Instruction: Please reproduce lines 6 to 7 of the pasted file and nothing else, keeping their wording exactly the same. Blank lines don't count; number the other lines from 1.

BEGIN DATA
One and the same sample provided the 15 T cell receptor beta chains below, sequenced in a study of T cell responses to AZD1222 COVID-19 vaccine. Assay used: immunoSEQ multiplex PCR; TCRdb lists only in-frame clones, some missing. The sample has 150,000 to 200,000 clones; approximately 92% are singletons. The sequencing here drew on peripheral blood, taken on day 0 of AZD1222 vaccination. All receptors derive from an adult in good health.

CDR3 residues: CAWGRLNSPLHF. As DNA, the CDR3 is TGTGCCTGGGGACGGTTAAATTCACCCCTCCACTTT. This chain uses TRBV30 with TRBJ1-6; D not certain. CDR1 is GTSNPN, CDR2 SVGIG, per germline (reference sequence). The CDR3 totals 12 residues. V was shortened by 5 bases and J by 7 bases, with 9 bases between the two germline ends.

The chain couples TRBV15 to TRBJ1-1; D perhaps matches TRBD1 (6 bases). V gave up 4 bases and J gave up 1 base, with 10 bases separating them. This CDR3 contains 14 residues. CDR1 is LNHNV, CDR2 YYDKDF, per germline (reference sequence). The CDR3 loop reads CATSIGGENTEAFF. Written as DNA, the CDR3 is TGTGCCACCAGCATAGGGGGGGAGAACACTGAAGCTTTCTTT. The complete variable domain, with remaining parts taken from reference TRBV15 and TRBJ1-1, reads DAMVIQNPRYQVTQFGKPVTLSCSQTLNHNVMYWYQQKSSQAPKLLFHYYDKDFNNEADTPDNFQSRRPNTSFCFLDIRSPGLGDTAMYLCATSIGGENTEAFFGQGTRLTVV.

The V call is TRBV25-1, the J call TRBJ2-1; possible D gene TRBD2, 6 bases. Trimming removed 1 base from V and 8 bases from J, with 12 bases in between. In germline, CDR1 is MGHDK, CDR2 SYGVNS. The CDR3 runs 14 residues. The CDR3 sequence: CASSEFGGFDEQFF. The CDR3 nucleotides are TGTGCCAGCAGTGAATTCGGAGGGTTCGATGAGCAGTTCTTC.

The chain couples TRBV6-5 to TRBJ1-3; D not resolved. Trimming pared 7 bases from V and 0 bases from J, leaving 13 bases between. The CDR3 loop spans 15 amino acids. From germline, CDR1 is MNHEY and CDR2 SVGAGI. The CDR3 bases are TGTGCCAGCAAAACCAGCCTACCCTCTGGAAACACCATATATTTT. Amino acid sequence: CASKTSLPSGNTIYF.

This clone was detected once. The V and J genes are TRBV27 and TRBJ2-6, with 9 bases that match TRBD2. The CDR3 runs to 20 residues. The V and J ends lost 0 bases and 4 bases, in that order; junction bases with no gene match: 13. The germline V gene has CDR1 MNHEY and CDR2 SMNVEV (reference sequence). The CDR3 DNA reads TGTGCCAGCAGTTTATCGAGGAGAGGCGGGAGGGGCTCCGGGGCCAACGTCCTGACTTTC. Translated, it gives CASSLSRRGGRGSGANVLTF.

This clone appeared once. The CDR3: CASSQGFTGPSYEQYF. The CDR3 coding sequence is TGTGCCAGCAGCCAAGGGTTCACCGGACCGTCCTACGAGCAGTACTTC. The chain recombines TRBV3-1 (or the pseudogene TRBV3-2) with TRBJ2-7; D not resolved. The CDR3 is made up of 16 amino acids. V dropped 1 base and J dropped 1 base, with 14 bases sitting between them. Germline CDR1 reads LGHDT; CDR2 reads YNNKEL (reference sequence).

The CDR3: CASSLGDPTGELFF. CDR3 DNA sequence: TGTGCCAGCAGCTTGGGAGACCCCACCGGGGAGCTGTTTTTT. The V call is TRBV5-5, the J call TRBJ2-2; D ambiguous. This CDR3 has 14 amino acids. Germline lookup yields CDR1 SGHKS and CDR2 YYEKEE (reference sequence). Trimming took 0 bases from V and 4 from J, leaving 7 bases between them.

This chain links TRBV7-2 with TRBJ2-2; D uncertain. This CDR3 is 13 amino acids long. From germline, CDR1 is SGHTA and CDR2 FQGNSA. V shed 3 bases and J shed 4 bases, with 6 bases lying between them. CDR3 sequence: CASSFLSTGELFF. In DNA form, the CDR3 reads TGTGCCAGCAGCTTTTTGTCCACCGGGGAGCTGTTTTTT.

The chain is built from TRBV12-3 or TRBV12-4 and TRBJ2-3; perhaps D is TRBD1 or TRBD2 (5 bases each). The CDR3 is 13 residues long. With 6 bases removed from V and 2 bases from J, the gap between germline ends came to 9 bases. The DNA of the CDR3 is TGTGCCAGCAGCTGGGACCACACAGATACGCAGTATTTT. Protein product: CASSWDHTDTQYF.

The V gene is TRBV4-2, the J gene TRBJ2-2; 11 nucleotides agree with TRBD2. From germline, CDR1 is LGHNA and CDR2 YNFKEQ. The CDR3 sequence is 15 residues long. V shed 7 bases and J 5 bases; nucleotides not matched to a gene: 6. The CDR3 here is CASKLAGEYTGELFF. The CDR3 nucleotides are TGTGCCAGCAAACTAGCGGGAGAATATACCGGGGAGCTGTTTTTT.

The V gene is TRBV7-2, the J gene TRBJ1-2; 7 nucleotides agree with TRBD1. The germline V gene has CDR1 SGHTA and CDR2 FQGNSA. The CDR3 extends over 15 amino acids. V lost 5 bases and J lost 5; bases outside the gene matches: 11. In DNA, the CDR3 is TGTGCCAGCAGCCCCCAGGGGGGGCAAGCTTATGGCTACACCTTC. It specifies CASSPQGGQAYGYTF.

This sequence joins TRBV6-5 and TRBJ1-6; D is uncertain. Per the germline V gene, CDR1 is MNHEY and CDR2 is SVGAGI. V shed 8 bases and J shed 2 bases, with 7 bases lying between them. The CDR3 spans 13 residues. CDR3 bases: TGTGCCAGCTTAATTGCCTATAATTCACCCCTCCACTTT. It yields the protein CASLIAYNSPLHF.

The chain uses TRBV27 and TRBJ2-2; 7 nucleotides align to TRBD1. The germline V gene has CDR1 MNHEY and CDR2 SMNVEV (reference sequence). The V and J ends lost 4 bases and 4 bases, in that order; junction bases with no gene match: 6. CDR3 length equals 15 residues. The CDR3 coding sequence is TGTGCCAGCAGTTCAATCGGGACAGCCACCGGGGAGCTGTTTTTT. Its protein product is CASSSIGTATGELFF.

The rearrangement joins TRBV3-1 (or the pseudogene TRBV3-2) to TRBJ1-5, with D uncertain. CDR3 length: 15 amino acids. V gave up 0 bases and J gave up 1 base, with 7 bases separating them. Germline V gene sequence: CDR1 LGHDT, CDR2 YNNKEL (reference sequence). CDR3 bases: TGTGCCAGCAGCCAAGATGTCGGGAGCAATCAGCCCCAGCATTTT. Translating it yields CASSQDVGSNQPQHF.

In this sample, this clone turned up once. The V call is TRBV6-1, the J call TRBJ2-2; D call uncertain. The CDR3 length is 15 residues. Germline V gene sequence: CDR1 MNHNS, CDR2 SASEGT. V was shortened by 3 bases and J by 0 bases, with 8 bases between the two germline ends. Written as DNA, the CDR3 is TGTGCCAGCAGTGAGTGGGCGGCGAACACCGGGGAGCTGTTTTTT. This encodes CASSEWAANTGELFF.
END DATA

This clone was detected once. The V and J genes are TRBV27 and TRBJ2-6, with 9 bases that match TRBD2. The CDR3 runs to 20 residues. The V and J ends lost 0 bases and 4 bases, in that order; junction bases with no gene match: 13. The germline V gene has CDR1 MNHEY and CDR2 SMNVEV (reference sequence). The CDR3 DNA reads TGTGCCAGCAGTTTATCGAGGAGAGGCGGGAGGGGCTCCGGGGCCAACGTCCTGACTTTC. Translated, it gives CASSLSRRGGRGSGANVLTF.

This clone appeared once. The CDR3: CASSQGFTGPSYEQYF. The CDR3 coding sequence is TGTGCCAGCAGCCAAGGGTTCACCGGACCGTCCTACGAGCAGTACTTC. The chain recombines TRBV3-1 (or the pseudogene TRBV3-2) with TRBJ2-7; D not resolved. The CDR3 is made up of 16 amino acids. V dropped 1 base and J dropped 1 base, with 14 bases sitting between them. Germline CDR1 reads LGHDT; CDR2 reads YNNKEL (reference sequence).